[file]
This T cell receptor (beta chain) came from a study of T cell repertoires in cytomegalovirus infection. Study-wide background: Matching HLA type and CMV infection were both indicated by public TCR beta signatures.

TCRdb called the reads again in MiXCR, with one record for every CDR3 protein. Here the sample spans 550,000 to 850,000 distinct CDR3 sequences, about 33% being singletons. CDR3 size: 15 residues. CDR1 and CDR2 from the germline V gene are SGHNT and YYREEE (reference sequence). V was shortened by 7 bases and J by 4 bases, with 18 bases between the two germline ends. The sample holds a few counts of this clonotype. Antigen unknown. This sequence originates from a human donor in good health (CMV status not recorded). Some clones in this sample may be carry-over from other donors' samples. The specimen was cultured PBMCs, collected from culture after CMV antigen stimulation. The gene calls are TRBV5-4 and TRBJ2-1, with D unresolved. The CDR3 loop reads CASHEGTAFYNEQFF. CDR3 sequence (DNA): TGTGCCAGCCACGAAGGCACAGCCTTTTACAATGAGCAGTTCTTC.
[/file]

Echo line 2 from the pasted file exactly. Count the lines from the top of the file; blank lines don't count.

TCRdb called the reads again in MiXCR, with one record for every CDR3 protein. Here the sample spans 550,000 to 850,000 distinct CDR3 sequences, about 33% being singletons. CDR3 size: 15 residues. CDR1 and CDR2 from the germline V gene are SGHNT and YYREEE (reference sequence). V was shortened by 7 bases and J by 4 bases, with 18 bases between the two germline ends. The sample holds a few counts of this clonotype. Antigen unknown. This sequence originates from a human donor in good health (CMV status not recorded). Some clones in this sample may be carry-over from other donors' samples. The specimen was cultured PBMCs, collected from culture after CMV antigen stimulation. The gene calls are TRBV5-4 and TRBJ2-1, with D unresolved. The CDR3 loop reads CASHEGTAFYNEQFF. CDR3 sequence (DNA): TGTGCCAGCCACGAAGGCACAGCCTTTTACAATGAGCAGTTCTTC.